If I could just escape, this tree is where I would want to go.
If I could just escape I’d find this tree beside the silent lake.
The farthest branch could hang me,
And the weakest branch could hold me.

And in sunrise my silhouette would be to the west
And at sunset it would be swaying in the east.

I am king of all the castles when I’m here and when I’m dreaming,
I should show you all the bruises up and down my spine.
I should teach you all the ways to drink my skin like poison.
Bewildered and sunburnt, I make my way back to you.

Tuesday, 1 February 2011

Flying South

Chapter one

I guess the first time we spoke was around winter. I remember because we watched the birds flying south, and I remember saying

“I wish we were flying south, th...”

There was a short interval of sirens. Neither of us spoke. I never speak over sirens and she had nothing to say.

I also never speak in night clubs. I hate raising my voice over loud noises. I’m the same around trains. Sometimes I just stop talking mid sentence. Leaving whoever I’m with in limbo. Hanging on my last word. I continue, mid sentence, as if nothing had ever happened. And everybody except my closest friends just look bewildered as they try to remember what I was saying. They usually never do - loud noises always come in the middle of the dullest conversation. I guess it’s just god or whoever trying to make me shut up. But I always carry on. Fuck god, or whoever.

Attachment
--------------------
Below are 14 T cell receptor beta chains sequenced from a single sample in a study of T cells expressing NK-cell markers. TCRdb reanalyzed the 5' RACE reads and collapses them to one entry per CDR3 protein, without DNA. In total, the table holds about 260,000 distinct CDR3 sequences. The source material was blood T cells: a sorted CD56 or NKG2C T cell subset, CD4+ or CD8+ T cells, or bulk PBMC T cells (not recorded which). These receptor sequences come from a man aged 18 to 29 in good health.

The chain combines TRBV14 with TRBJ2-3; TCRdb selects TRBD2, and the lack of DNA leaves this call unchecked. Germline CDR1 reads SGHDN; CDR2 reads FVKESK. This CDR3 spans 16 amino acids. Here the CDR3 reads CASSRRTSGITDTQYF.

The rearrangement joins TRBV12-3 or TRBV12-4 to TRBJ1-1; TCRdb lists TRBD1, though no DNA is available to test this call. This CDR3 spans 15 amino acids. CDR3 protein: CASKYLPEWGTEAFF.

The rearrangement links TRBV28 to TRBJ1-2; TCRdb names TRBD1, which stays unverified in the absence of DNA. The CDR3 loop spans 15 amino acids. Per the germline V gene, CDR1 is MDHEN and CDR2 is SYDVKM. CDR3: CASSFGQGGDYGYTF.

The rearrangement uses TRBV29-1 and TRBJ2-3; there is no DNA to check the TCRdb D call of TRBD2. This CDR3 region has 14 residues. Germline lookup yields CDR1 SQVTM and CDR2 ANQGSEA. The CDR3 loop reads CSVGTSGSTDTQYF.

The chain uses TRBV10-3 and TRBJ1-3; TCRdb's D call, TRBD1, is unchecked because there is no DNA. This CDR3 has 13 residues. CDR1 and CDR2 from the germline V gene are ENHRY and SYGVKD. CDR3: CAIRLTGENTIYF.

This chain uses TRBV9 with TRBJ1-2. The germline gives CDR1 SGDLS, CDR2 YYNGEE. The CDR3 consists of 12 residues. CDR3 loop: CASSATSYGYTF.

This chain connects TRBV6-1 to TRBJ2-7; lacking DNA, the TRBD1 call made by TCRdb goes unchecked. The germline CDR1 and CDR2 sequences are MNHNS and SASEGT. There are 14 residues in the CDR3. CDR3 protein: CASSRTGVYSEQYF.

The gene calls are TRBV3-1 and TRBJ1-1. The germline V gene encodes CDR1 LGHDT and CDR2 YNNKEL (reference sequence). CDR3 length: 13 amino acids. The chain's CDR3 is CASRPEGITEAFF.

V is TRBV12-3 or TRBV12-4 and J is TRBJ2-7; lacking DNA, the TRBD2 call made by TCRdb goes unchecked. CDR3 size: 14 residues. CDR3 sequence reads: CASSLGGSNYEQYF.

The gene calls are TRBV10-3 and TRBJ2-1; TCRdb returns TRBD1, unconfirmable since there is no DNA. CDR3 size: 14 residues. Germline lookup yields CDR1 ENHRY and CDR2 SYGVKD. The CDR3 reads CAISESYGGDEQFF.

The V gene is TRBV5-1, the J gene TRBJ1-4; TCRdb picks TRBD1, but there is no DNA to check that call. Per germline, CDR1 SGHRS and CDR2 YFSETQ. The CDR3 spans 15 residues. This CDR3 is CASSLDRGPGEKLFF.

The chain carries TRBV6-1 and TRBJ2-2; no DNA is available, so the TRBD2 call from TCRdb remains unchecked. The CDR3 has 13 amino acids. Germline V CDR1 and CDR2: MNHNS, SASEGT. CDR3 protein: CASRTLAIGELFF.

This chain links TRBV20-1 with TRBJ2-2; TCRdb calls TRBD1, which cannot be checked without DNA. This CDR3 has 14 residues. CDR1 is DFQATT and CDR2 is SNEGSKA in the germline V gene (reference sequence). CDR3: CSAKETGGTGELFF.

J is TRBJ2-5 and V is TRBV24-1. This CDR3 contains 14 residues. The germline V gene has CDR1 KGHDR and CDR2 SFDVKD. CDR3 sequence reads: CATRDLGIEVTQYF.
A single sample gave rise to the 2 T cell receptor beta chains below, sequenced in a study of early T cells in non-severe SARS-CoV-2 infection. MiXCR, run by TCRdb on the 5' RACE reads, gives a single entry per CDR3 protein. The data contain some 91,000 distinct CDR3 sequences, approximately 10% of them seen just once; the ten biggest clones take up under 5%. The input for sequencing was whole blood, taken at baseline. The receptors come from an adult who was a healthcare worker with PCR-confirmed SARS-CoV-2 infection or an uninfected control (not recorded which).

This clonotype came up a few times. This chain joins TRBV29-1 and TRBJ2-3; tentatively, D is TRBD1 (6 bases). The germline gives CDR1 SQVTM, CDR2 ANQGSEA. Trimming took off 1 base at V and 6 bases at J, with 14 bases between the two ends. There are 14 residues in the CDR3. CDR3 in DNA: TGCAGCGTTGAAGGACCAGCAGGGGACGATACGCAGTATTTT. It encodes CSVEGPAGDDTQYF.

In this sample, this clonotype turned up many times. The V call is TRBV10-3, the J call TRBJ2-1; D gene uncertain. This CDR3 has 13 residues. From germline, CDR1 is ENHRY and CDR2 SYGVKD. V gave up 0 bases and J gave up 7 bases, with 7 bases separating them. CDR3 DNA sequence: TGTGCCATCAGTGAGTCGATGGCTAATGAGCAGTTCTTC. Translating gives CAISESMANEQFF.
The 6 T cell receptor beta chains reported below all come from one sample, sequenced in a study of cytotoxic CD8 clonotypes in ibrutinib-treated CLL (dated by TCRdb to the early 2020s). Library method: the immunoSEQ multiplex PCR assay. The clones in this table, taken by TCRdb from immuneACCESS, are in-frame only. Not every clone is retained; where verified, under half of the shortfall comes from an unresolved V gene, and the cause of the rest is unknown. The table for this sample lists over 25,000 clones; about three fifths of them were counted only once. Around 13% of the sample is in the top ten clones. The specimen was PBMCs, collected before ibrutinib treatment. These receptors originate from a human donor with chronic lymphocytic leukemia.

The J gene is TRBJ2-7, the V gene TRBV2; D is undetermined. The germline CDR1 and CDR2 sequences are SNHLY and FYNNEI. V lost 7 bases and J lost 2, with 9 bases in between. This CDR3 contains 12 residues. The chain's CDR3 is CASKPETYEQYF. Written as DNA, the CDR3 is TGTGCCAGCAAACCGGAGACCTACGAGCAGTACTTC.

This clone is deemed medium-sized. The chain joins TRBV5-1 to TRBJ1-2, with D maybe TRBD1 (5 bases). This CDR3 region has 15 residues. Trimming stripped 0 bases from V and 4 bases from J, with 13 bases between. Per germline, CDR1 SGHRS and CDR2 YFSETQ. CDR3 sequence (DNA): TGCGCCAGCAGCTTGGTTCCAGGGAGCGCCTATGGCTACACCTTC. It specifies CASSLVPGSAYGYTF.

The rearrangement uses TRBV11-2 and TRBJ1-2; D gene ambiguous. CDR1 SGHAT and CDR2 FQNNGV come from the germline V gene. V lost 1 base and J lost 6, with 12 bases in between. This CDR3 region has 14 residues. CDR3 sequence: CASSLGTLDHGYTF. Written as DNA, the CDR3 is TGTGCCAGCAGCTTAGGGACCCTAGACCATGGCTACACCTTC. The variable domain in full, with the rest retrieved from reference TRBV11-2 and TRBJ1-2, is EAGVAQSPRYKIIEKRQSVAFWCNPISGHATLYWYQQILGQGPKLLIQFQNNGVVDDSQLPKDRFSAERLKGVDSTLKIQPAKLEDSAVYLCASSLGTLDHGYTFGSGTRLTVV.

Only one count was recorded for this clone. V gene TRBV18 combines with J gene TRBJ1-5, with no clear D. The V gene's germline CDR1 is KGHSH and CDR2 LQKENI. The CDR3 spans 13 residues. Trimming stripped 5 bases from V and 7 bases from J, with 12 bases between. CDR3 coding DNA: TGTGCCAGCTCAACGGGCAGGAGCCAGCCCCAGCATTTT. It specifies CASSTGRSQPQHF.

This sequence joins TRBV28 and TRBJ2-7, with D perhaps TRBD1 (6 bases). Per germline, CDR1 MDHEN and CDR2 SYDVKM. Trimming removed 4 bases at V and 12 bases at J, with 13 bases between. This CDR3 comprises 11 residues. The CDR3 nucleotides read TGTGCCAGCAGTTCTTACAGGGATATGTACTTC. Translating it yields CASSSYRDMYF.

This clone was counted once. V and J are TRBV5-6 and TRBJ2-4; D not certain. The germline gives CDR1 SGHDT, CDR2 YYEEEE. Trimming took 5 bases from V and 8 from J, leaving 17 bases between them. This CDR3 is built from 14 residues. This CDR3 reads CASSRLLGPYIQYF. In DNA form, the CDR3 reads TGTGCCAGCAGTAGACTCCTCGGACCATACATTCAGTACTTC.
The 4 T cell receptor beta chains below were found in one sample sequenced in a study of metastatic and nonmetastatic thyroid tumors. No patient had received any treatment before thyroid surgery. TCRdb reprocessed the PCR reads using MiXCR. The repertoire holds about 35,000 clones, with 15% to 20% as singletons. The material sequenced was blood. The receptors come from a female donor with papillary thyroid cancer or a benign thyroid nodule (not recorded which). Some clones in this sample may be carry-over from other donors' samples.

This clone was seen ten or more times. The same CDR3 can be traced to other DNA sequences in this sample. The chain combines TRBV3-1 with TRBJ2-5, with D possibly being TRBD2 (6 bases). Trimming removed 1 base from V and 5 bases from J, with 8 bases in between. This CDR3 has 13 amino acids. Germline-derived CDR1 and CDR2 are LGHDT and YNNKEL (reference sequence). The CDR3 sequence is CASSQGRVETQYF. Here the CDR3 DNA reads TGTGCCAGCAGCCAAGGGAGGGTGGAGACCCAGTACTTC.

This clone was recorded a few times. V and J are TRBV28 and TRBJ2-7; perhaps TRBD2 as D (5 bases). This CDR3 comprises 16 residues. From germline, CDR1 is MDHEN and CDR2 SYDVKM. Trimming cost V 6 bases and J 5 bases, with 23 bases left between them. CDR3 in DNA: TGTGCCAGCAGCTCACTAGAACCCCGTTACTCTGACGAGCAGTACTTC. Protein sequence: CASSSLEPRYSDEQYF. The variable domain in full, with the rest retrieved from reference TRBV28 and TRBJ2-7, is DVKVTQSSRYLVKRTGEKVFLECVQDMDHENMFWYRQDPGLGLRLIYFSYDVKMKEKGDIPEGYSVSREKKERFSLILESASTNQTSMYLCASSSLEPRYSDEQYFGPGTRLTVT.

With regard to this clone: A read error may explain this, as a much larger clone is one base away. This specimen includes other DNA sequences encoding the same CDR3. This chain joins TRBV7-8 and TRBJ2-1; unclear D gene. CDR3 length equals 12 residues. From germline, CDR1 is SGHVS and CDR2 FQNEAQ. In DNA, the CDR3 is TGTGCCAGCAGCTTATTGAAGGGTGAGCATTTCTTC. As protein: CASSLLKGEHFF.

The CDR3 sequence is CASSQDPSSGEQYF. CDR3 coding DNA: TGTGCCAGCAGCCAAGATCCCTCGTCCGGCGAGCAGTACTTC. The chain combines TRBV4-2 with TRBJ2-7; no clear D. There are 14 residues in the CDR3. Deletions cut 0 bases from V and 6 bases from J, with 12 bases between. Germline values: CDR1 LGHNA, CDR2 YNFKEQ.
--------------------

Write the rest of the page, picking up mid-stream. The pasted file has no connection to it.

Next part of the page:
The sirens pass, and I continue

“...en we’d be there to watch them arrive”

She replied, instantly

“then let’s go”

I said no, but we shared a smile. Brief, but real.

I knew from this moment on, if we weren’t already close friends (which we probably weren’t) that one day we would be.

I think she knew that too.

Chapter two

Her feet were always cold.

I remember lying in bed with her. Our bodies close and warm and wet. When it got too warm she’d bend her knees and put her feet on my stomach. I’d tense up with the cold.

But she wouldn’t flinch. She’d keep them there a while, till I had absorbed most of the cold, then she’d straighten her legs again and we’d continue lying. I’d take her hand and squeeze it softly. I never thanked her but she always knew I was thankful.